Insurance for gestational carrier
Iif you are using a private carrier you are required to arrange for medical insurance for her cycle and pregnancy.
Intended Parent: The female intended parent will undergo an In Vitro Fertilization (IVF) cycle if using her own eggs. If using an egg donor, the donor will be placed through an IVF cycle. An IVF cycle begins with ovarian stimulation. Over a period of approximately 10 days, fertility medications are used to stimulate the ovaries to produce many eggs at one time (usually 10-20). These hormones (follicle stimulating hormone and luteinizing hormone) are given via injections just beneath the skin using very small needles. She will be monitored in the office with frequent ultrasounds to measure the number and size of the developing follicles (the fluid filled sacs that contain the eggs) until they reach a size of 16 mm -18 mm. She will also have her blood drawn to measure estrogen levels. Once the follicles reach a size of 16 mm – 18 mm, she will come to the office to have the eggs retrieved from the ovaries.
Once the eggs are retrieved, the male intended parent’s sperm will be used to fertilize each mature egg. The embryos will then be allowed to develop in the lab and a certain number of embryos will be transferred into the GC. The number transferred depends on several factors, such as embryo quality, age of the intended parent or egg donor, and patient preference to reduce the chance of multiples. Usually 1-3 embryos are transferred. This is agreed upon by all parties involved.
Gestational Carrier/Surrogate: While the intended parents are undergoing the IVF cycle, the GC will be given estrogen and progesterone to prepare her uterus for embryo implantation. Before the GC starts the estrogen, she will have an ultrasound to be sure the uterine lining is thin and the ovaries have no cysts. If everything looks normal, she will start the estrogen. She will later have another ultrasound to be sure the lining is developing adequately, then add progesterone when instructed. Shortly after starting the progesterone, the GC will need to come to Carolina Conceptions for the embryo transfer. She will continue estrogen and progesterone for the first 10 weeks of pregnancy. An ultrasound will be done at 6 weeks to verify a healthy pregnancy.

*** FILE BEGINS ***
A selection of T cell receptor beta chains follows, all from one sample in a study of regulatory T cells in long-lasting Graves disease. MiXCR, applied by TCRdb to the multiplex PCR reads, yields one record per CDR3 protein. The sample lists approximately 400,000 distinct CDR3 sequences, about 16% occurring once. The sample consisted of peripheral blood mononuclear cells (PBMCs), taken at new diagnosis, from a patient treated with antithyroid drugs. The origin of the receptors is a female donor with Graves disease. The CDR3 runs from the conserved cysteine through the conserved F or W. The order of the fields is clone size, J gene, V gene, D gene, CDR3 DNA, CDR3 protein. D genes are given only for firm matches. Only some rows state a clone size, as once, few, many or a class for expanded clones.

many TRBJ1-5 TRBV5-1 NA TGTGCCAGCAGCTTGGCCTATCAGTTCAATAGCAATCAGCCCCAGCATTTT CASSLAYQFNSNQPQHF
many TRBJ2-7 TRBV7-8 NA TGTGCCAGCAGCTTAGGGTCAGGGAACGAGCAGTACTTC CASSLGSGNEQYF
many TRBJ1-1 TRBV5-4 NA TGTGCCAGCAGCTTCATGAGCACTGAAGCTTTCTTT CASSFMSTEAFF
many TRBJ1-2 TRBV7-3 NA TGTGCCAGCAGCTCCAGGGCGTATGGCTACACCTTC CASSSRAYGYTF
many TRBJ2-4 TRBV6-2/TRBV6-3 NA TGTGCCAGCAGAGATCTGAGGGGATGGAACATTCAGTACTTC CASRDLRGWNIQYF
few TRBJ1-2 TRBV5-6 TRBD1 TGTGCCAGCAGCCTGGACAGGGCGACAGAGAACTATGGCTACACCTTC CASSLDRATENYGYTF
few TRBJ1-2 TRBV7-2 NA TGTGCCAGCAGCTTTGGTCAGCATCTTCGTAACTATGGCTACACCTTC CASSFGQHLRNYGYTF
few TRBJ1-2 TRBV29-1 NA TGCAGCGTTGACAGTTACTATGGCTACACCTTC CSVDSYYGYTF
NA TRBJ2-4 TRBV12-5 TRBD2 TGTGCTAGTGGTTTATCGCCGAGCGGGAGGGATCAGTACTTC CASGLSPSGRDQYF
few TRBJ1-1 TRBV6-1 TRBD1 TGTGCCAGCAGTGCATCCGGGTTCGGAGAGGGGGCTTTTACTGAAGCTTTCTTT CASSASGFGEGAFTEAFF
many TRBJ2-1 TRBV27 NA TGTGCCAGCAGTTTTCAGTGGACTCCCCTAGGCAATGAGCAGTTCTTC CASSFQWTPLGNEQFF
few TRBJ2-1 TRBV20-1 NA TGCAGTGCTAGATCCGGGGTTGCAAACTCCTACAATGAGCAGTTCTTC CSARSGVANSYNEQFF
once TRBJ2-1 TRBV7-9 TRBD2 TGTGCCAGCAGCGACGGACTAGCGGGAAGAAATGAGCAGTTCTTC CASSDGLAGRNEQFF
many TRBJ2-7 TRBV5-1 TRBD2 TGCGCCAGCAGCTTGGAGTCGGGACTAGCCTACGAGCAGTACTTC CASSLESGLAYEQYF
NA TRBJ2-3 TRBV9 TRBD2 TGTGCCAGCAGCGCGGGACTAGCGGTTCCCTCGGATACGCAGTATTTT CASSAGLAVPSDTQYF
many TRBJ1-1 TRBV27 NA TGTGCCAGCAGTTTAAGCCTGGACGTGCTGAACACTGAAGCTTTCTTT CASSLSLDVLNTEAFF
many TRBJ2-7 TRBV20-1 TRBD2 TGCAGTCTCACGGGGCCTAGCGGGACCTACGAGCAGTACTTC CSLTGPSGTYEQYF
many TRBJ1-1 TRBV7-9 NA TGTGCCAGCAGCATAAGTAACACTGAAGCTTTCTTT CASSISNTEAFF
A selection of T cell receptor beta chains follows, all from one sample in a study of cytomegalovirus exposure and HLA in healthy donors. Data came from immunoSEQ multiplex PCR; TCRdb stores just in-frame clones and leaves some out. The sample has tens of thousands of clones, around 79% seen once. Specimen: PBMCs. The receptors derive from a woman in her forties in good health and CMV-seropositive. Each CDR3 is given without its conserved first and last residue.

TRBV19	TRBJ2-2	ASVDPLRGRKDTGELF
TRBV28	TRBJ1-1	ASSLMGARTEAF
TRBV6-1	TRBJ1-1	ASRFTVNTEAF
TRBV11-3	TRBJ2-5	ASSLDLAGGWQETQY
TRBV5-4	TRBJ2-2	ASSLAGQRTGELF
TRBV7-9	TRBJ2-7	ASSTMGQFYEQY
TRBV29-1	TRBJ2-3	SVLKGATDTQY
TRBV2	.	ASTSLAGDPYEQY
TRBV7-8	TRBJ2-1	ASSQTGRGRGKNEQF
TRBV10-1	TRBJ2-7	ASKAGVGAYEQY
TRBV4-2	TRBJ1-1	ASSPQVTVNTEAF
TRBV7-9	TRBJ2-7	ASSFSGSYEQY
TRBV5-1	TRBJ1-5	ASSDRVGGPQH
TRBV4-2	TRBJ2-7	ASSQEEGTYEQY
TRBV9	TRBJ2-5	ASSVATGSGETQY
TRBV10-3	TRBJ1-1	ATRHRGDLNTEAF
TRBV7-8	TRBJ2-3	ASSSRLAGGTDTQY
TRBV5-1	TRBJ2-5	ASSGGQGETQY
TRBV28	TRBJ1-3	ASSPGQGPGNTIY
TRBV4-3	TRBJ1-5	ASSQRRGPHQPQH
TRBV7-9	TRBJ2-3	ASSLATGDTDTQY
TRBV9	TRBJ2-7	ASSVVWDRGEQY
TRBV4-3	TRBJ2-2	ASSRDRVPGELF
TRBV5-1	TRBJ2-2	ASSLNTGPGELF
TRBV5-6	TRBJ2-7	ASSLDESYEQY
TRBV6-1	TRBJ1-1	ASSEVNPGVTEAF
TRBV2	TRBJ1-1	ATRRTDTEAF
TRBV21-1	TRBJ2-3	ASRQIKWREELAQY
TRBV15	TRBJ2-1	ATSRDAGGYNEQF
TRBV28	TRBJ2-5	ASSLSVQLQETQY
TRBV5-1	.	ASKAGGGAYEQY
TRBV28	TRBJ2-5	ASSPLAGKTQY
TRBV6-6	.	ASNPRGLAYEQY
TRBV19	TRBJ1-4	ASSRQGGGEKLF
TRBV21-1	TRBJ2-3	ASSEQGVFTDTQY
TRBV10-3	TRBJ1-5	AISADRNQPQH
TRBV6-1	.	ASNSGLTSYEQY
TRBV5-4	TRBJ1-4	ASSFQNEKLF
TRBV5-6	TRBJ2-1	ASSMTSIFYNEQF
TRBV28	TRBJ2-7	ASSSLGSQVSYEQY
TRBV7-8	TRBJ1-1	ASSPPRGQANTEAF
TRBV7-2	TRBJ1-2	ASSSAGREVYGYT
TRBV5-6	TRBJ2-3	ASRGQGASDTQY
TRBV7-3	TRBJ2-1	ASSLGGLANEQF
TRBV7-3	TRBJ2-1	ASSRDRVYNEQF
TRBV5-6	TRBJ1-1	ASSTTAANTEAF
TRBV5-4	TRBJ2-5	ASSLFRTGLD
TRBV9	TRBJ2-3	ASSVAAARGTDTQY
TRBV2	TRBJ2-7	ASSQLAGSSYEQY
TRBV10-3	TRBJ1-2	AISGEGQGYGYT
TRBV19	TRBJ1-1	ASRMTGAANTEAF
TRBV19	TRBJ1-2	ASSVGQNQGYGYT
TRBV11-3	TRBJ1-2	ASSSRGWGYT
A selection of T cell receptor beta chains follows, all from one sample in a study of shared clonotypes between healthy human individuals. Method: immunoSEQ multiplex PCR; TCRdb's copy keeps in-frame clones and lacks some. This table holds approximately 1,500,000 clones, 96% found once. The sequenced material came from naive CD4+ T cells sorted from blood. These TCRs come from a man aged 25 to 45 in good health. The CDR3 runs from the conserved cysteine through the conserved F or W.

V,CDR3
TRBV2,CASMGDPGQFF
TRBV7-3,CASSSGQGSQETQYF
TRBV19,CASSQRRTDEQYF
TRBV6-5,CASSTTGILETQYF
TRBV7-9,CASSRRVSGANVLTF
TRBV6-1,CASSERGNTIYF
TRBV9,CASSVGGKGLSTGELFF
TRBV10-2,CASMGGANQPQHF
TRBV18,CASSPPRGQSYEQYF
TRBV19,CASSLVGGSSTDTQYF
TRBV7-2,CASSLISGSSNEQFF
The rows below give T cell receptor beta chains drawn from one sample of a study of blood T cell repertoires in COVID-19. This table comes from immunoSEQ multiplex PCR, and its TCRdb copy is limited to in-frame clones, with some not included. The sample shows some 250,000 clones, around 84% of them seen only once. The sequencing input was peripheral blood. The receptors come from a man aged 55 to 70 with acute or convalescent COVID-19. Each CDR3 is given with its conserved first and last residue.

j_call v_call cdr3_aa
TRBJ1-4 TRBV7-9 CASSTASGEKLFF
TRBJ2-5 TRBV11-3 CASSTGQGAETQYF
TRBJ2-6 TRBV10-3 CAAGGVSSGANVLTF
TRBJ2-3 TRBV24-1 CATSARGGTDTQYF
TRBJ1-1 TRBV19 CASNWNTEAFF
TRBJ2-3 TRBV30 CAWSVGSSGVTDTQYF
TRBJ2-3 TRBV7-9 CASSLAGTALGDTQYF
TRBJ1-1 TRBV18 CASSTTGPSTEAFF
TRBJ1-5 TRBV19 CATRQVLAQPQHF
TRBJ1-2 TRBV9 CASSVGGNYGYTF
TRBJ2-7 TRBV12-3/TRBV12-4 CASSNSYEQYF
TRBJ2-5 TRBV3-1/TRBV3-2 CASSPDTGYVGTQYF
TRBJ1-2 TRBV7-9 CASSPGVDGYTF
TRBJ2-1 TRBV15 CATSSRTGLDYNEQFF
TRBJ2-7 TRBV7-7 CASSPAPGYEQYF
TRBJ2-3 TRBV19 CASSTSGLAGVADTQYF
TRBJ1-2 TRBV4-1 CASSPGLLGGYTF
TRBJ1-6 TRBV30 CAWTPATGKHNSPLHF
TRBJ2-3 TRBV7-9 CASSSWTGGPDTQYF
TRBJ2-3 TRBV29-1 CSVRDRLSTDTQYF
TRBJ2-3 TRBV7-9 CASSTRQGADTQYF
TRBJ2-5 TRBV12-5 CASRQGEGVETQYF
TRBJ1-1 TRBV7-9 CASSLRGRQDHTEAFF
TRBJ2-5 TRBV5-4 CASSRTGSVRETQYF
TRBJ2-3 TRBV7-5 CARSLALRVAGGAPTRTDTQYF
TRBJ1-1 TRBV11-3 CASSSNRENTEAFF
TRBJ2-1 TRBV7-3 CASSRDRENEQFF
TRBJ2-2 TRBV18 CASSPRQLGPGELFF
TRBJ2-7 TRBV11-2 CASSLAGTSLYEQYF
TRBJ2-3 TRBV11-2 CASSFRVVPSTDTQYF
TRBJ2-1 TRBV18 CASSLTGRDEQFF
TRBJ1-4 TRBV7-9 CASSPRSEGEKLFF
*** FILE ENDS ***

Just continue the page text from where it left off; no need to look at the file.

If you are interested in using a gestational carrier/surrogate, please contact our front desk staff in order to make a consultation with one of our physicians.
Once your deposit has been made and you have decided to participate in our gestational carrier program, you can follow this link to view profiles on prospective gestational carriers.
For further questions, please contact Carolina Conceptions today to learn more about our Gestational Carrier Program. Our Gestational Carrier Coordinator is also available to answer any questions that you may have. You can contact Shannon Lloyd at [email protected]